area, but they couldn't get there in time. That's why they sent
me." Macua was still not satisfied, but she held her tongue -
As they reached the Niger River. They looked for
signs of the opposition.
"We'll camp here for the night. Passepartout,
you have the first watch."
After about an hour on the ground, Emily came to Phileas
with horrible news.
"Macua is missing." Passepartout
and Jules made a thorough search of the Aurora.
"She's right. Macua is gone." Passepartout
"We need to search for her." He made
ready to go out and search for her himself. Rebecca went to calm him.
"Passepartout, she looks as if she left on
her own." Passepartout stopped as he realized this . He was
Passepartout stood at the railing of the Aurora looking
out into the darkness. He had come to care for this outspoken young woman.
Rebecca, who felt sorry for the Frenchman, stood silently at
They were both shocked to see Macua walking out of the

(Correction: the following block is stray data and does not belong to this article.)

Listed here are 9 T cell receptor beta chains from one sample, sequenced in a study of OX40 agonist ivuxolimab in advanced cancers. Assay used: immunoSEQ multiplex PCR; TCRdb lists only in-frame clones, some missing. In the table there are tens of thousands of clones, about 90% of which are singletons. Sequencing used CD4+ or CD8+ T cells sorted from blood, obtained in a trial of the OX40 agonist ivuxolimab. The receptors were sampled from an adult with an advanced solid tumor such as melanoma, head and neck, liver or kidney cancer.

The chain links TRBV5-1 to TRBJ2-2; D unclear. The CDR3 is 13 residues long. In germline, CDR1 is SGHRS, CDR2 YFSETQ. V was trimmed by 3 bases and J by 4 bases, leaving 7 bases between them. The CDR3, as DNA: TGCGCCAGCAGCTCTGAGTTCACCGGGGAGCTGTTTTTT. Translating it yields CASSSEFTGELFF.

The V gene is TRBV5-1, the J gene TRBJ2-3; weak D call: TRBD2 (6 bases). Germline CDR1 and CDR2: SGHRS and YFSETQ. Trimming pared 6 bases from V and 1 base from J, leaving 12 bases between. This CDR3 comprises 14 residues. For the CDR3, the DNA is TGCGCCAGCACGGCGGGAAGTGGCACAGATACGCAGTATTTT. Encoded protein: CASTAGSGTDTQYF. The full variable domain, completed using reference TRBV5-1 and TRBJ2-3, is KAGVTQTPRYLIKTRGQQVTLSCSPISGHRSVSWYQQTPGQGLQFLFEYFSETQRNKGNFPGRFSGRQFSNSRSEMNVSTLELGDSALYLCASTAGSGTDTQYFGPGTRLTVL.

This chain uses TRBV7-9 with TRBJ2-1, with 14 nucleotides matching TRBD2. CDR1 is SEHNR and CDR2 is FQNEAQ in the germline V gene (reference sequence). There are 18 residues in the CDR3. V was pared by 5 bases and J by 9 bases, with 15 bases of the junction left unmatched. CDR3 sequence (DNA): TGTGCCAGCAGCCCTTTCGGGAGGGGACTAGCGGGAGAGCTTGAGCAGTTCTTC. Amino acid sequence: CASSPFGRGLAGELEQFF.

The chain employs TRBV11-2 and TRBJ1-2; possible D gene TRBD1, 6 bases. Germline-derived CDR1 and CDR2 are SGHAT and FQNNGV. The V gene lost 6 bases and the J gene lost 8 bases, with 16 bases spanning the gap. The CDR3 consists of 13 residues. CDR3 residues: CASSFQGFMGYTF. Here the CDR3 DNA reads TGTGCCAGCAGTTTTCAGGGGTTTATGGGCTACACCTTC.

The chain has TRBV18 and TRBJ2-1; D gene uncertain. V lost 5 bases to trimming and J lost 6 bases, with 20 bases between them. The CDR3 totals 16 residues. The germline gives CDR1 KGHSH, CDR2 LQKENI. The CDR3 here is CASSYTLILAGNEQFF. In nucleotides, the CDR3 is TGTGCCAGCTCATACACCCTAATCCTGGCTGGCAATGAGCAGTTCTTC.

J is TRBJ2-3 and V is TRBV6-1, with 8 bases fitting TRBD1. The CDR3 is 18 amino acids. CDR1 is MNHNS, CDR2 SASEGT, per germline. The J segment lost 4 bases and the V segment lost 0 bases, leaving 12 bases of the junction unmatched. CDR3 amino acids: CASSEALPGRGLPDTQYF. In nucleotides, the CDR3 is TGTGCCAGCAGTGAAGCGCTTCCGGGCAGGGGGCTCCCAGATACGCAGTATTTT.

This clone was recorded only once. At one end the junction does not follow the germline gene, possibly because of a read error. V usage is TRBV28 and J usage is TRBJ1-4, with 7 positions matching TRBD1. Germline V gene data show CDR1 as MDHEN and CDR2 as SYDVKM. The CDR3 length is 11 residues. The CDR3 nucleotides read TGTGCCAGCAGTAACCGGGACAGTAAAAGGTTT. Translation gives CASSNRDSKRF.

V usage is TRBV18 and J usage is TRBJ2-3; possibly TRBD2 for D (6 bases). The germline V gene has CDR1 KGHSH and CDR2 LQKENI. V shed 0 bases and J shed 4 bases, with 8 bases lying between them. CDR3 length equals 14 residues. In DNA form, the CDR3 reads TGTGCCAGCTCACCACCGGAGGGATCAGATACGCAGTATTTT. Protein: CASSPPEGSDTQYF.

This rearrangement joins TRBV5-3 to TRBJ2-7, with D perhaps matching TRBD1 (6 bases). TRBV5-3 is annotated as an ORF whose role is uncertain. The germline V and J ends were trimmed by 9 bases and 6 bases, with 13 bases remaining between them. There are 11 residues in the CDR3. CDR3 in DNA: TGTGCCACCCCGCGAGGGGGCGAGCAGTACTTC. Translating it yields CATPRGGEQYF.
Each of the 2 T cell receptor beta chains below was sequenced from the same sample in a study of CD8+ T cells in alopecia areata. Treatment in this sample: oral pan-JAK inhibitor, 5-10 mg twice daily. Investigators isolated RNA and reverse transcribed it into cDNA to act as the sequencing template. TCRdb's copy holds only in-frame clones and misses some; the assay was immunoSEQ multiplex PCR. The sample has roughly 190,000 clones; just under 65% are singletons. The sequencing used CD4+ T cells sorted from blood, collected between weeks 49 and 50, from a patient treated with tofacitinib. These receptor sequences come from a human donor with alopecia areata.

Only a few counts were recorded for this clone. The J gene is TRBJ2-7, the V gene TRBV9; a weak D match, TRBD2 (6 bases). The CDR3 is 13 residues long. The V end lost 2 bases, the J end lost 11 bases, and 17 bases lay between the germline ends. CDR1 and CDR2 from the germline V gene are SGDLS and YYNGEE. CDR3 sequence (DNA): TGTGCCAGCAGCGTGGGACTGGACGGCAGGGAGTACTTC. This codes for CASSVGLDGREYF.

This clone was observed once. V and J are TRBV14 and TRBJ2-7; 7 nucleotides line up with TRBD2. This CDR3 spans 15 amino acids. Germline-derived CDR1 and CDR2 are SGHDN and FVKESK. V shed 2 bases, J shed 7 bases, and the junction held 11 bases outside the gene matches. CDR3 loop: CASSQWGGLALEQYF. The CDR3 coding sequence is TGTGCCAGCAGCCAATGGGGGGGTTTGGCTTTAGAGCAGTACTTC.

night. She was not alone.
They watched as Macua and several natives came out
of the bush. Phileas had the weapons ready.
"Wait a minute. Let's see what they want."
Rebecca said to Phileas.
Macua stepped forward to explain to them what she had
"They have come to defend the land. This is
their land. They want to defend ."
Phileas understood now where this was going.
"Did you explain to them about the British soldiers
coming? I for them to do battle with them." Macua nodded.
"I explain. They only fight to keep the
Passepartout smiled. He was very proud of Macua.
That night, when everyone else was in bed, Macua
spoke to Passepartout.
"Macua only have one regret." She
watched Passepartout's face as she spoke.
"I stay here with them. I want to help."
Passepartout's eyes filled with tears. He should have
seen this coming.
"You've done a lot. So, you not think
that is enough?" He asked desperately.
Macua placed her hand on his shoulder.
Passepartout, I must do this - for my
people." She looked at him lovingly and kissed him sweetly on the
As the morning dawned, the group prepared to plant
the British flag. In that moment, a shot was heard.
"We're being fired upon." Rebecca
They all crouched down. The tribe of natives then
went into action. Several of them were wounded or killed, but